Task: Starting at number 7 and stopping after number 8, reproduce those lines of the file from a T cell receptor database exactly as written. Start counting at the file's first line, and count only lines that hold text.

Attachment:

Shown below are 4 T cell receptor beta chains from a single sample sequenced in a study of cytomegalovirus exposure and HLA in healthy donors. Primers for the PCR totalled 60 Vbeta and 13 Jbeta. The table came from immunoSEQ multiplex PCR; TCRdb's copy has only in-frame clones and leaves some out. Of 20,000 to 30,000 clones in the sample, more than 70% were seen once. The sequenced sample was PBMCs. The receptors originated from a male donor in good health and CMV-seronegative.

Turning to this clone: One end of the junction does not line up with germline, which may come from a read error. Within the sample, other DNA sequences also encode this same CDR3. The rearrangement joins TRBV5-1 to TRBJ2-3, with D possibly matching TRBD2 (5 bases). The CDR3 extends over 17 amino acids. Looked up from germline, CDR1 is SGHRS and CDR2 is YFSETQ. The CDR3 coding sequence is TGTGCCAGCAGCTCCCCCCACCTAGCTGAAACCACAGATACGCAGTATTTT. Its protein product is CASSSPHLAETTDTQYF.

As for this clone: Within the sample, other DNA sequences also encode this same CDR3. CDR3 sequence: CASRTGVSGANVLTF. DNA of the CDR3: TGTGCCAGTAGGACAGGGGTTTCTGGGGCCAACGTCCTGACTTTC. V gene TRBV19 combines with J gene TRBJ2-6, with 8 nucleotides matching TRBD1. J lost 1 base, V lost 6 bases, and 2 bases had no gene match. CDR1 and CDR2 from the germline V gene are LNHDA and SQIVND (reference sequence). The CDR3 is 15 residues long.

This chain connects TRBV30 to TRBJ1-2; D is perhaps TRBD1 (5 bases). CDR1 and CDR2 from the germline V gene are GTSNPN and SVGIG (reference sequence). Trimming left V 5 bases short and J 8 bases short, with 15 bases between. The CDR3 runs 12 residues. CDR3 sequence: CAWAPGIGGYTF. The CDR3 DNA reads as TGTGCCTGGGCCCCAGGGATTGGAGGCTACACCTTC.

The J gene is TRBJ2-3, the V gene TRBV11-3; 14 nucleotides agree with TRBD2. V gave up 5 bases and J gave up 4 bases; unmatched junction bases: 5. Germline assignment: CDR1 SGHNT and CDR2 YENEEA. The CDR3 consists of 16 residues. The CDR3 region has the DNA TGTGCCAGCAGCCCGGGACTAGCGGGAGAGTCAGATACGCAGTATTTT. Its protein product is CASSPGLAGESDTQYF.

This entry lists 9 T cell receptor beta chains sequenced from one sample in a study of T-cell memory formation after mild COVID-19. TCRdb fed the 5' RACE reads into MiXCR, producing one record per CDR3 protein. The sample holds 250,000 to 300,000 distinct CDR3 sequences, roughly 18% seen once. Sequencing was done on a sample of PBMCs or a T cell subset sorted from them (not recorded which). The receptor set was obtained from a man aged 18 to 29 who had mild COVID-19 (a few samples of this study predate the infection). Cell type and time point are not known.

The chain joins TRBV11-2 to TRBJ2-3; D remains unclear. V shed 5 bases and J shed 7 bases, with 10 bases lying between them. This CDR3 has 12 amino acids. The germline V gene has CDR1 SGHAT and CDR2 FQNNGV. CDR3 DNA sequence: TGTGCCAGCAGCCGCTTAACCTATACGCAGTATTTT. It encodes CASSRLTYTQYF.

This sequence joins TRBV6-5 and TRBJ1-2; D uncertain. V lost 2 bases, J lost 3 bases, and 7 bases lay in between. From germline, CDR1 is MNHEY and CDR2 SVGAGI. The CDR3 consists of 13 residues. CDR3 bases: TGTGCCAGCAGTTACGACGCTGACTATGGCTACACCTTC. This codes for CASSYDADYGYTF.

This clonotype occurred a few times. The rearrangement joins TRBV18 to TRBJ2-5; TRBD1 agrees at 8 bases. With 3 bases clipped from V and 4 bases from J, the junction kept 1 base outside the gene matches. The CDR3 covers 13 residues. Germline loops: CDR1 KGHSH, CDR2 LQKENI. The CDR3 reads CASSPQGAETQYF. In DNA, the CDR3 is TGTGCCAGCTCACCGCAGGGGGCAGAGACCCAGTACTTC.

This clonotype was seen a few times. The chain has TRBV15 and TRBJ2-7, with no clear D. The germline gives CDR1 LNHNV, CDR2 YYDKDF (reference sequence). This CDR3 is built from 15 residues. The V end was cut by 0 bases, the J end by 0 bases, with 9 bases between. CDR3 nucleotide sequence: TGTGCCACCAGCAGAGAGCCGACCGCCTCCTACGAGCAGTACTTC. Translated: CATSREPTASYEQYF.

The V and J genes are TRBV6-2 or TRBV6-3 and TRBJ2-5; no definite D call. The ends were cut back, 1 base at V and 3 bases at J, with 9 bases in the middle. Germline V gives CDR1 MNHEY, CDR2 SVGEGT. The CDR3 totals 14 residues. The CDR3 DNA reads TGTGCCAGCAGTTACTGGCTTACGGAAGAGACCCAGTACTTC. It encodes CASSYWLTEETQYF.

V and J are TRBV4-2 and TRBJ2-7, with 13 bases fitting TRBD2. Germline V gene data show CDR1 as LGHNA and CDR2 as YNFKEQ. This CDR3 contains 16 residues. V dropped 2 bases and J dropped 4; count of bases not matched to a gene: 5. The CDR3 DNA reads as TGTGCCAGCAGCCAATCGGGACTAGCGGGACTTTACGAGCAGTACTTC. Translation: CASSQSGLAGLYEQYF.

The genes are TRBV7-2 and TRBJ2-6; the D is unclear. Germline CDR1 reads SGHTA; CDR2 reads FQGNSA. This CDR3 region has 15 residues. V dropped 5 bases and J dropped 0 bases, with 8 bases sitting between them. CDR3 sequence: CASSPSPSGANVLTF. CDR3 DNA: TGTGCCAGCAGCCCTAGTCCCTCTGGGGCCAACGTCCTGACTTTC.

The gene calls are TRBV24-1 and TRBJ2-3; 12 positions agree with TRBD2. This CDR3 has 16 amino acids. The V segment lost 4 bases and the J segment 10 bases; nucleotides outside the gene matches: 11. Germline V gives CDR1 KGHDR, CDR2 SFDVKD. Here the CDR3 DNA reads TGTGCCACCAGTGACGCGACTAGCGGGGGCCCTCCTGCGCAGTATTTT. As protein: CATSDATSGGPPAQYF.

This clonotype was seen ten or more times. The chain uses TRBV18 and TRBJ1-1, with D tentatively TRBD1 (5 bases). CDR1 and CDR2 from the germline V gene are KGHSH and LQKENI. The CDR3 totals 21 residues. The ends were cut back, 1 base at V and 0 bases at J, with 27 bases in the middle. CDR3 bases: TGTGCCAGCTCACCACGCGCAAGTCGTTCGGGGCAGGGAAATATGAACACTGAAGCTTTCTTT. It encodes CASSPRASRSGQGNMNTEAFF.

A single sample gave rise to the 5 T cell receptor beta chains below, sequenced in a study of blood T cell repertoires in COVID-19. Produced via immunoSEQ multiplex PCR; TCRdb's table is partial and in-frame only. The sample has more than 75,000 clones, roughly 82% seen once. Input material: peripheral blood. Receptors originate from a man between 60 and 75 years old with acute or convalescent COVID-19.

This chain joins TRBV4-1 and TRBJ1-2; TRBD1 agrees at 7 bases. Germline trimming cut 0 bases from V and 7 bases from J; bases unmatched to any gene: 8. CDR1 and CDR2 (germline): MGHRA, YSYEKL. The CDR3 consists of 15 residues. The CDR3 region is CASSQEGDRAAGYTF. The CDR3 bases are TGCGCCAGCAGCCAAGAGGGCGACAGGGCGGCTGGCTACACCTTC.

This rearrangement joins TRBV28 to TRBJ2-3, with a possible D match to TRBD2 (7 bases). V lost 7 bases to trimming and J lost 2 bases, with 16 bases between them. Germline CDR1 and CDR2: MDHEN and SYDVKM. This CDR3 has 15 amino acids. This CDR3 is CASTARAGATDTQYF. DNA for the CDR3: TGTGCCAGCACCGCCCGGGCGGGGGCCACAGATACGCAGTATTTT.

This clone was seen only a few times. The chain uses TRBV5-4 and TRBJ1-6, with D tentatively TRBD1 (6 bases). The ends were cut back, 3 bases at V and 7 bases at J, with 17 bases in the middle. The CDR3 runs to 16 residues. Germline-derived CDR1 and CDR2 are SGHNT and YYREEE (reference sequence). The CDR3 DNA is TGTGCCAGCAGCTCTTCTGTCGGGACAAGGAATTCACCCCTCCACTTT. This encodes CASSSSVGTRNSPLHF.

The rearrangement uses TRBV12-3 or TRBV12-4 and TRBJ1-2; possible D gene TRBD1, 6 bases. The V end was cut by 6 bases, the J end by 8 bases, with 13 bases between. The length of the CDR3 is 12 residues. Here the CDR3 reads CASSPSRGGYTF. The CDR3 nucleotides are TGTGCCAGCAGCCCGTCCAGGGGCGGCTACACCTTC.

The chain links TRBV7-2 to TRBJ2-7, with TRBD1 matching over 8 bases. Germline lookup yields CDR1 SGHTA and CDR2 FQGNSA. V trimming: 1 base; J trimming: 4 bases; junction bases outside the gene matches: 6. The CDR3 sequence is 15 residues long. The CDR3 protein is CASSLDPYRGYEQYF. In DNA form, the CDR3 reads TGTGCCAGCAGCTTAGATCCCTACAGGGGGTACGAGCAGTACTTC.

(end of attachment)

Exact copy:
The chain joins TRBV11-2 to TRBJ2-3; D remains unclear. V shed 5 bases and J shed 7 bases, with 10 bases lying between them. This CDR3 has 12 amino acids. The germline V gene has CDR1 SGHAT and CDR2 FQNNGV. CDR3 DNA sequence: TGTGCCAGCAGCCGCTTAACCTATACGCAGTATTTT. It encodes CASSRLTYTQYF.

This sequence joins TRBV6-5 and TRBJ1-2; D uncertain. V lost 2 bases, J lost 3 bases, and 7 bases lay in between. From germline, CDR1 is MNHEY and CDR2 SVGAGI. The CDR3 consists of 13 residues. CDR3 bases: TGTGCCAGCAGTTACGACGCTGACTATGGCTACACCTTC. This codes for CASSYDADYGYTF.